All the Power to Martin Delany

Published:July 15, 2008 by Brendan Wolfe

Martin Delany (Library of Congress American Memory Collection; Ohio History Center)The name of the publication is Encyclopedia Virginia, which assumes that the subjects of our articles are connected to the state in some way. Which is a safe assumption, of course, but those connections are more tenuous for some than for others. Take Martin R. Delany. Here’s an early draft of the introduction to our entry:

“Martin R. Delany was an African American abolitionist, writer, editor, doctor, and politician. Born in Charles Town, Virginia, he lived in Pittsburgh for years, very briefly attended medical school at Harvard University, and spent his later life in Charleston, South Carolina. Delany was the first black field officer in the U.S. Army, serving as a major during and after the American Civil War (1861-1865), and among the first black nationalists. A fiercely independent thinker and a wide-ranging writer, he coedited with Frederick Douglass the abolitionist newspaper North Star, which encouraged pride and community awareness among freed blacks. Later, however, he penned a manifesto calling for black emigration to Central America and authored Blake: Or the Huts of America (1862), a novel about a fugitive slave who, in the tradition of Nat Turner, organizes insurrection. Delany explored West Africa, dabbled in the politics of Liberia, served as a trial justice in South Carolina (a scandal landed him in prison), and, in 1874, lost election for lieutenant governor of South Carolina. Despite all this, Delany remains relatively unknown. ‘His was a magnificent life,’ W. E. B. DuBois wrote in 1936, ‘and yet, how many of us have heard of him?’ His contributions have also tended to be pigeon-holed, with an emphasis on his more radical views (celebrated in the 1970s) and less attention paid to the extraordinary, almost whiplash complexity of his career.”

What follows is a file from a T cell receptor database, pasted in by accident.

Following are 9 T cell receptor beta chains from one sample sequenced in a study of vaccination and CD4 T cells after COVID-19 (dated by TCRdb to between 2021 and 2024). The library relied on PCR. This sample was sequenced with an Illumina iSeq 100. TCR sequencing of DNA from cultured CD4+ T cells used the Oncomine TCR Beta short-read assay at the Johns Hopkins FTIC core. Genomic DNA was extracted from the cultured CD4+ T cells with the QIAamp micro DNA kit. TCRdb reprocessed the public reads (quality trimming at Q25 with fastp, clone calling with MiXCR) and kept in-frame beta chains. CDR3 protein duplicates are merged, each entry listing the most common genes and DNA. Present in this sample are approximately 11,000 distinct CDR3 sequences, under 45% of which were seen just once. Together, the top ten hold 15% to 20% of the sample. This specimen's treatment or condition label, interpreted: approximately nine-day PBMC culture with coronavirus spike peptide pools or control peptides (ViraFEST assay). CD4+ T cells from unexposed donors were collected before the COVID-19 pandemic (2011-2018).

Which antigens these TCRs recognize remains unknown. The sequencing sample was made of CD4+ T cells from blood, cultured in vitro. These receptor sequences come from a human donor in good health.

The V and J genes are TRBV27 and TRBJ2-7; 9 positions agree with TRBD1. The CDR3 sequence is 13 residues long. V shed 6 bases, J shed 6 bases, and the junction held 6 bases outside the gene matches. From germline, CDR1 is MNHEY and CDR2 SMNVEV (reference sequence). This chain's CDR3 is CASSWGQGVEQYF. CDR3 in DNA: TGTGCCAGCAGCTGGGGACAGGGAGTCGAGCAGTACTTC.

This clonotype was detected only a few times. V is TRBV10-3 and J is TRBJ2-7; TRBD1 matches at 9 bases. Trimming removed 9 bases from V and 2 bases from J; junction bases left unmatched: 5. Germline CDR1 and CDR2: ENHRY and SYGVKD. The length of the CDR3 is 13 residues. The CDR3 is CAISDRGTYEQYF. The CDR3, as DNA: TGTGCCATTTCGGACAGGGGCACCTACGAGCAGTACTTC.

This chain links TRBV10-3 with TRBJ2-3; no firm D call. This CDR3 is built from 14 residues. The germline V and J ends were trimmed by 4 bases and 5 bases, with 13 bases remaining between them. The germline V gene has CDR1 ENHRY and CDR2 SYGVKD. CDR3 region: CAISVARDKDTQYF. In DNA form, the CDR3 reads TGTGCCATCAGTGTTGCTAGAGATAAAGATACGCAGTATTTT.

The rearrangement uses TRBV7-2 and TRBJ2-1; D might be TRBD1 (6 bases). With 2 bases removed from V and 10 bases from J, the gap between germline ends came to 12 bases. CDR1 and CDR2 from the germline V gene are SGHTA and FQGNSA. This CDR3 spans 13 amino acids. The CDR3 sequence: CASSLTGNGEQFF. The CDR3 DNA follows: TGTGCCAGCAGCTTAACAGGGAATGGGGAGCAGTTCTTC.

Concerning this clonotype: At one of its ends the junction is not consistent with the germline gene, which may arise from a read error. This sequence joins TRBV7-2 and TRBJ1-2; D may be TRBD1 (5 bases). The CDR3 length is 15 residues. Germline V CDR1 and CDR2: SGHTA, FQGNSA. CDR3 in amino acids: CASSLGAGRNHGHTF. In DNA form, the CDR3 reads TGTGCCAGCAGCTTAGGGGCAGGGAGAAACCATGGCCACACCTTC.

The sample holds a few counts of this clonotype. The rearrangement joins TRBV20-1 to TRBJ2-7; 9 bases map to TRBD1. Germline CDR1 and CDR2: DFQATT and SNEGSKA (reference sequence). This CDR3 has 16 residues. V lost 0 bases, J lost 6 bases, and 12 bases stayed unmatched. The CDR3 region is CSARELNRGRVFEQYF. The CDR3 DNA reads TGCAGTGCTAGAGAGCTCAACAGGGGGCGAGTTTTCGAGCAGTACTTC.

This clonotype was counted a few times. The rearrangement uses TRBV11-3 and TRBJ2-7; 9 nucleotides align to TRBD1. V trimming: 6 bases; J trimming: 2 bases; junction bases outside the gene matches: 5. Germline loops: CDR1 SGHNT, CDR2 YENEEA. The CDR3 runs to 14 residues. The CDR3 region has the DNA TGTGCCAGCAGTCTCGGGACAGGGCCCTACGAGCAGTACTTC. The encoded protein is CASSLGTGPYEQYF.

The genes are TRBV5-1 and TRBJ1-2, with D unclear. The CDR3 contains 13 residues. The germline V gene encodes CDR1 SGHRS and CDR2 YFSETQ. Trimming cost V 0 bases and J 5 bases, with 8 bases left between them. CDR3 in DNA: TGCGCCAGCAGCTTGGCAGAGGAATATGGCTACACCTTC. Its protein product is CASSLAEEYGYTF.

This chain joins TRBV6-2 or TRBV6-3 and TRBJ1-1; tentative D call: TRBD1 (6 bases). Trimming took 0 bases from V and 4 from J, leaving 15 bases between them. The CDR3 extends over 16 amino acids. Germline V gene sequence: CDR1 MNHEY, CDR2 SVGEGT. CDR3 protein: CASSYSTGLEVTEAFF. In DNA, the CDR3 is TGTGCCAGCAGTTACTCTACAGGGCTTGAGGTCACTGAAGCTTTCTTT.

Wow. This guy was amazing, and one could write thousands of words. In the end, though, Delany’s only real connection to Virginia was having been born in a town that is no longer even within the state’s borders. So, a little grudgingly, we pared down both the introduction and the entry. Still, ours is longer than the encyclopedia entries for both South Carolina and West Virginia. Delany deserves it, regardless of our name.

For more on Delany check out the following: